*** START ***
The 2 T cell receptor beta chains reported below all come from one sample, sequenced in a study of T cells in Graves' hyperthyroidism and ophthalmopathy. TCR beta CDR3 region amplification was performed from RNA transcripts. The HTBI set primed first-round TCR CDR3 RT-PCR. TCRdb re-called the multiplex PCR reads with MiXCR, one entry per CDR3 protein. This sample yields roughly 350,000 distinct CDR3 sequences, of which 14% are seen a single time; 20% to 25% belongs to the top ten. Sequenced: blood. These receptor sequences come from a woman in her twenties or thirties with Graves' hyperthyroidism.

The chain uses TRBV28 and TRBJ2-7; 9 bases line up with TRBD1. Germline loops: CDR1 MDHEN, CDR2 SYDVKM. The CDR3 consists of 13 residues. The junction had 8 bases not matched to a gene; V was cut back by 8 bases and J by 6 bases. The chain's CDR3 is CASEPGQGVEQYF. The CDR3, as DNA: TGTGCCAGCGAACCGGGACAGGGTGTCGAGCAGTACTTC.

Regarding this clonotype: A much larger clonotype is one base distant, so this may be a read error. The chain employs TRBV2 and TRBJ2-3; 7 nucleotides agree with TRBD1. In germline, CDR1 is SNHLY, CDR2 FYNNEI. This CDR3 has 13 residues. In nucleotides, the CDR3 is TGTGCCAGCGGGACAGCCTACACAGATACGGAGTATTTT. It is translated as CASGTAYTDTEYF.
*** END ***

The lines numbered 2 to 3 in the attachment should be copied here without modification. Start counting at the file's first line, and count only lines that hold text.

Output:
The chain uses TRBV28 and TRBJ2-7; 9 bases line up with TRBD1. Germline loops: CDR1 MDHEN, CDR2 SYDVKM. The CDR3 consists of 13 residues. The junction had 8 bases not matched to a gene; V was cut back by 8 bases and J by 6 bases. The chain's CDR3 is CASEPGQGVEQYF. The CDR3, as DNA: TGTGCCAGCGAACCGGGACAGGGTGTCGAGCAGTACTTC.

Regarding this clonotype: A much larger clonotype is one base distant, so this may be a read error. The chain employs TRBV2 and TRBJ2-3; 7 nucleotides agree with TRBD1. In germline, CDR1 is SNHLY, CDR2 FYNNEI. This CDR3 has 13 residues. In nucleotides, the CDR3 is TGTGCCAGCGGGACAGCCTACACAGATACGGAGTATTTT. It is translated as CASGTAYTDTEYF.